Interesting. Without wanting to dive into the rabbit hole, I wonder what criteria they use for their branding. And "US made" opens up another big can of worms as to how that is defined as well. I'd never heard of them though. Thanks for the info!
 

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#30
Interesting. Without wanting to dive into the rabbit hole, I wonder what criteria they use for their branding. And "US made" opens up another big can of worms as to how that is defined as well. I'd never heard of them though. Thanks for the info!
Us older folks in the U.S. have all heard of Shinola through a certain phrase which I won't repeat here. The link will explain why I found the notion of a Schiit headphone amp driving Shinola headphones to be a humorous one.

Shinola is serious about really having their products be U.S. made, and more specifically, being made in hard-hit Detroit. They have a factory in Detroit that has workers assembling watches right down to the little gears. They have the Shinola Leather Works in Detroit that produces bands for the watches and another facility that makes find handbags. Their bike frames are made in Wisconsin, but the the bicycle final assembly is done in Detroit. This is an interesting, 30 second who-we-are style video from their website:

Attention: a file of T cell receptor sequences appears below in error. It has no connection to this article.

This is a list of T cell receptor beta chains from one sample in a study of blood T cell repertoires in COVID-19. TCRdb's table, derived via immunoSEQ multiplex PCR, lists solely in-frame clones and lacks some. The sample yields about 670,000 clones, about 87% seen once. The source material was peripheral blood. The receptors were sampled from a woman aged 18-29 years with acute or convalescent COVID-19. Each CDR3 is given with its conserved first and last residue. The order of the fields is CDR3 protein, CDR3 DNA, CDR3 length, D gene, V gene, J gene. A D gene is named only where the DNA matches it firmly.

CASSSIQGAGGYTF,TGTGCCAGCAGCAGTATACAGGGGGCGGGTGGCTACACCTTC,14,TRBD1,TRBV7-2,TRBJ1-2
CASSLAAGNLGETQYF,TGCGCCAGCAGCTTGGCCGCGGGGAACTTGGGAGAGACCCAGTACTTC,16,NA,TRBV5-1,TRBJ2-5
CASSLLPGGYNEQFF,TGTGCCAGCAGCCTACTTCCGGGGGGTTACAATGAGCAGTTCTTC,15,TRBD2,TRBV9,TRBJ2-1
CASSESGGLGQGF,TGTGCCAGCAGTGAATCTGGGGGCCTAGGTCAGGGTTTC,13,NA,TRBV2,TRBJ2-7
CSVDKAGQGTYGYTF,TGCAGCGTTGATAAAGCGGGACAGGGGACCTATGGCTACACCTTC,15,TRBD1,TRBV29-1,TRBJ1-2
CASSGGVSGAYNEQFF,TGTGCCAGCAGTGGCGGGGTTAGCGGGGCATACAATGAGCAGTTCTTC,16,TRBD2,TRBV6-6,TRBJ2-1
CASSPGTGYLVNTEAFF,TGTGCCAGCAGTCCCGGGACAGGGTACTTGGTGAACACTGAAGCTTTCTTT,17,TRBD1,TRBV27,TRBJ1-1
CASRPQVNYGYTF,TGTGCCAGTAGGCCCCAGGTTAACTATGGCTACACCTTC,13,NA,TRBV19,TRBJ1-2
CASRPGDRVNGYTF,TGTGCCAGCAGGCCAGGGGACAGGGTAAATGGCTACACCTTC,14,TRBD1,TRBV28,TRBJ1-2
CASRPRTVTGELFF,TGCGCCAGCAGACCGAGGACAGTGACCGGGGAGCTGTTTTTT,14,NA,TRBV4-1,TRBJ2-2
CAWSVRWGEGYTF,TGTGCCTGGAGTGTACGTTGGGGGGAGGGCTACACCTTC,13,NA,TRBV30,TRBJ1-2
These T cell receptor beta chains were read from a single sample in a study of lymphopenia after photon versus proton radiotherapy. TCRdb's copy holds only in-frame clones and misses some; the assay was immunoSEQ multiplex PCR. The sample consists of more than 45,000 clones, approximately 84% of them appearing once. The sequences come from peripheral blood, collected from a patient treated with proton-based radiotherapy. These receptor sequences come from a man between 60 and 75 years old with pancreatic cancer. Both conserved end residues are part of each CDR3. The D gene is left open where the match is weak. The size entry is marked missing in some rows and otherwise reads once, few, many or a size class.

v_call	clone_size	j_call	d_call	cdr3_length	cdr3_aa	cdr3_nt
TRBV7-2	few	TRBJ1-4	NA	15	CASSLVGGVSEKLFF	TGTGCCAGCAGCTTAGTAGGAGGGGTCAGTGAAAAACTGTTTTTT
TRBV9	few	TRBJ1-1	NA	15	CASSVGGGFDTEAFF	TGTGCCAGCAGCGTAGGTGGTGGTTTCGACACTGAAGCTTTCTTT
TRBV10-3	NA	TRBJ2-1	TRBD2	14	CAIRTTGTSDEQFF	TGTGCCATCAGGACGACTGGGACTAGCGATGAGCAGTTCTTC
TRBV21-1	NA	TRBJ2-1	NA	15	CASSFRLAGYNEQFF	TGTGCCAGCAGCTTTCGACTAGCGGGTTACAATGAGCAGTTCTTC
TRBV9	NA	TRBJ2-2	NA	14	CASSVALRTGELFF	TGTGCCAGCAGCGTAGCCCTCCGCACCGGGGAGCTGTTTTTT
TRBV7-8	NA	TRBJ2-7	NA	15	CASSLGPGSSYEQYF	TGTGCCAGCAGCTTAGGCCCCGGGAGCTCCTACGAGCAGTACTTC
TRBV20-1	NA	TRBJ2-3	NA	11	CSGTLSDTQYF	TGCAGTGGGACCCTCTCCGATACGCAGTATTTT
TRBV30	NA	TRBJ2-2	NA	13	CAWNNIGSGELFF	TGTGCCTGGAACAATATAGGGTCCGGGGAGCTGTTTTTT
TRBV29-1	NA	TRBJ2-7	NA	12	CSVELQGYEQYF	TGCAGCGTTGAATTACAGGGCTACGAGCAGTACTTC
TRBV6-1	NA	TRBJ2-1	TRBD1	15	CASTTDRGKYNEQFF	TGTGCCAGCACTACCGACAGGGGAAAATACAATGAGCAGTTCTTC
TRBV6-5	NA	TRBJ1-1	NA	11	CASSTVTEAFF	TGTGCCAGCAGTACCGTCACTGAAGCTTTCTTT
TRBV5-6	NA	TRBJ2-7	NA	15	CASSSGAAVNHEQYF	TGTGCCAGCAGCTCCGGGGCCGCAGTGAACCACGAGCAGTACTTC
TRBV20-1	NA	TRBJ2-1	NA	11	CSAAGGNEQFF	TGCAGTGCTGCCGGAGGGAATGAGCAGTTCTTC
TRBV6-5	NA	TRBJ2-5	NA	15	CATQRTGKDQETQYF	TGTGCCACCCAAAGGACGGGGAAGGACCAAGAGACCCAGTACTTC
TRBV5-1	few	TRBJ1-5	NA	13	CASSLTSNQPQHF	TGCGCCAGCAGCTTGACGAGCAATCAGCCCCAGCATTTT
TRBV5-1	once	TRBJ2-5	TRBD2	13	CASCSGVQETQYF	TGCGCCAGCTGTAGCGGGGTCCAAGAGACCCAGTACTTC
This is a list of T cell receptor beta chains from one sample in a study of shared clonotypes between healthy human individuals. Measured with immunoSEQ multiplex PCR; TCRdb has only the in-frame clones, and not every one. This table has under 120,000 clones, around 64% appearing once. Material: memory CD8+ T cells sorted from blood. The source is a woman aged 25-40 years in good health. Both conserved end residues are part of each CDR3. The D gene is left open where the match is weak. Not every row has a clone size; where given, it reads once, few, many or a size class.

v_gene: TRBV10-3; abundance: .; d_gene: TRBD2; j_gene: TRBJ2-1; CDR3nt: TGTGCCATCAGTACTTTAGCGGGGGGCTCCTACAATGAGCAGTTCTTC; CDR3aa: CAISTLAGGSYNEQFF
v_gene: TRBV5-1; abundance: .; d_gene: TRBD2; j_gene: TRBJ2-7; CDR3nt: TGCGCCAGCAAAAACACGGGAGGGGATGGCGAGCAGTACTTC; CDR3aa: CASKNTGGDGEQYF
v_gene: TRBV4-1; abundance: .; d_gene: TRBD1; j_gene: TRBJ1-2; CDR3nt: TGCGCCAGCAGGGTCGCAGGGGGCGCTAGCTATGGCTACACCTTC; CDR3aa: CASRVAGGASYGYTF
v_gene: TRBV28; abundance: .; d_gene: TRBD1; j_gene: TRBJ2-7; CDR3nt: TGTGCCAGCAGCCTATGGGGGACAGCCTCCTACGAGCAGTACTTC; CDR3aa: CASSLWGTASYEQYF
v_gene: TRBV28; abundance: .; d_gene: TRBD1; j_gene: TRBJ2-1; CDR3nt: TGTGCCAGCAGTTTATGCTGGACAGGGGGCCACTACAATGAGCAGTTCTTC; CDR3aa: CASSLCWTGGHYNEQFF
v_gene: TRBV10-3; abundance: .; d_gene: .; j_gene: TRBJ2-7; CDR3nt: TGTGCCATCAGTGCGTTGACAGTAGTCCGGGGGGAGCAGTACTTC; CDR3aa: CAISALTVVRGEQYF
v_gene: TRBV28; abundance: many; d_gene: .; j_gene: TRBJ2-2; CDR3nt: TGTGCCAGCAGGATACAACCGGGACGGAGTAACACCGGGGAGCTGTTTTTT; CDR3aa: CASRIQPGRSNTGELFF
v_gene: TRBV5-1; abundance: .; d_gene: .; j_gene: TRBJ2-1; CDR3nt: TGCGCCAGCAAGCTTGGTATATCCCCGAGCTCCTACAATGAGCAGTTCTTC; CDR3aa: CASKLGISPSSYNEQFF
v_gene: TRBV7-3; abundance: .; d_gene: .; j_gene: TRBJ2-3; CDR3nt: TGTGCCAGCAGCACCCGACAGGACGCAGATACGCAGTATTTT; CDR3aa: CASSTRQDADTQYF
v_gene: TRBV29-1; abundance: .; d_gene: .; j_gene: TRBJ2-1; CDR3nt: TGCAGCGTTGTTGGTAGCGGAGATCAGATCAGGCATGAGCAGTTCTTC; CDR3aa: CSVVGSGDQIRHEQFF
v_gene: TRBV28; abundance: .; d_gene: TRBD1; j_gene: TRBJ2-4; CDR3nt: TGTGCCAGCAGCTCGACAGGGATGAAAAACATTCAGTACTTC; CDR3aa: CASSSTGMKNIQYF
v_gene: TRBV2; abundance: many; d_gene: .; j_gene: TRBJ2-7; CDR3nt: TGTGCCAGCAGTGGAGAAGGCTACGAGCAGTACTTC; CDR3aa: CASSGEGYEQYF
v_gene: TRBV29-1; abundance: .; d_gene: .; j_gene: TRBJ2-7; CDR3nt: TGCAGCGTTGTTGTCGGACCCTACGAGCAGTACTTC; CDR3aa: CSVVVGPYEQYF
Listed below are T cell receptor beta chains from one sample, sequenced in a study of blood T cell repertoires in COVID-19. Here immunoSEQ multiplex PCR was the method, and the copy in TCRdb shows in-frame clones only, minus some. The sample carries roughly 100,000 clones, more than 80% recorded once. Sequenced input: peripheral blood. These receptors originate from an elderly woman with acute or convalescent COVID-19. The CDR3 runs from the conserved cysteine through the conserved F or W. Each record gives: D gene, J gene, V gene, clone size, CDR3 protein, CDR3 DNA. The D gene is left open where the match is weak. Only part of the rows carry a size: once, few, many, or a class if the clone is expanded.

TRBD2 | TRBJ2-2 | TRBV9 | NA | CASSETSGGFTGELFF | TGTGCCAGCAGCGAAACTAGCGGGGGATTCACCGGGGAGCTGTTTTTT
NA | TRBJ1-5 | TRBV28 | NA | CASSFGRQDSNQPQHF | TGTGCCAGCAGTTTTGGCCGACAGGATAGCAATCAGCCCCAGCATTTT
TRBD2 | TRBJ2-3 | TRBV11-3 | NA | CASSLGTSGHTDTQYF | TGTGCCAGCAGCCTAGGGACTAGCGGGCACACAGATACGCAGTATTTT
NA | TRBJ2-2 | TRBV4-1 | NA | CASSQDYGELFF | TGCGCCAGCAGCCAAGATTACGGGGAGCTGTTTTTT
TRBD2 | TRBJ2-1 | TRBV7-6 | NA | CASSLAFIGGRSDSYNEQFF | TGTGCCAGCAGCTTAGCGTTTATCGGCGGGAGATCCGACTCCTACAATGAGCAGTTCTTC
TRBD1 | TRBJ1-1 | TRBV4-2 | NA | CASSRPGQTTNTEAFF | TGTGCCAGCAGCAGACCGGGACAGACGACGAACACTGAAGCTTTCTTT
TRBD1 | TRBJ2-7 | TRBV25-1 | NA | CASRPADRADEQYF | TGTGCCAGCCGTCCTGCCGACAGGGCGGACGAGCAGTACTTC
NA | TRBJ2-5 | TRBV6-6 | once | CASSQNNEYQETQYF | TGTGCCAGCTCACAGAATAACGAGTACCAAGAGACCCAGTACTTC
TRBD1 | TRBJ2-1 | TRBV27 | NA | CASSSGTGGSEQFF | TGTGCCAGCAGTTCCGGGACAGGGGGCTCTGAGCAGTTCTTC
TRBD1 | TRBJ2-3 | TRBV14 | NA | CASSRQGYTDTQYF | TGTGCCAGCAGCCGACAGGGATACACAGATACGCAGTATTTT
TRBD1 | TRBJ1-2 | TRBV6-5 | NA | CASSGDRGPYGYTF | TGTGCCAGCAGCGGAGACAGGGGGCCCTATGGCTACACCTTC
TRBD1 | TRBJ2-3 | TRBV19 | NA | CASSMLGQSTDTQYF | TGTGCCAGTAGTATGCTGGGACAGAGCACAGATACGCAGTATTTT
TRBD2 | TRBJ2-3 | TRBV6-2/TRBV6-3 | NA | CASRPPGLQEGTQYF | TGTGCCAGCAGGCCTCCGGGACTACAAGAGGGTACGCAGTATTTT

https://player.vimeo.com/video/117512215?title=0&byline=0&portrait=0&color=ffffff&autoplay=1

I hope that their products are really good, because the U.S. needs more manufacturing jobs that pay a living wage.
 

Timbo2

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#31
Us older folks in the U.S. have all heard of Shinola through a certain phrase which I won't repeat here. The link will explain why I found the notion of a Schiit headphone amp driving Shinola headphones to be a humorous one.

Shinola is serious about really having their products be U.S. made, and more specifically, being made in hard-hit Detroit. They have a factory in Detroit that has workers assembling watches right down to the little gears. They have the Shinola Leather Works in Detroit that produces bands for the watches and another facility that makes find handbags. Their bike frames are made in Wisconsin, but the the bicycle final assembly is done in Detroit. This is an interesting, 30 second who-we-are style video from their website:

https://player.vimeo.com/video/117512215?title=0&byline=0&portrait=0&color=ffffff&autoplay=1

I hope that their products are really good, because the U.S. needs more manufacturing jobs that pay a living wage.
Thanks. I’m old enough that I knew the phrase immediately.

In a past life I was also a watch nerd. To the point that I used to personally restore old American wristwatches. Aside from some very expensive boutique watches I wasn’t aware of an US manufacturers of watches anymore. After some Google work in this case Shinola buys Swiss components and assembles them in the US.

They are trying to start up a broad luxury brand which is not an easy task. From a watch nerd perspective simply assembling Swiss designs won’t give them much credibility given their pricing. I can’t speak with authority on any of their other products. But I certainly wish them well.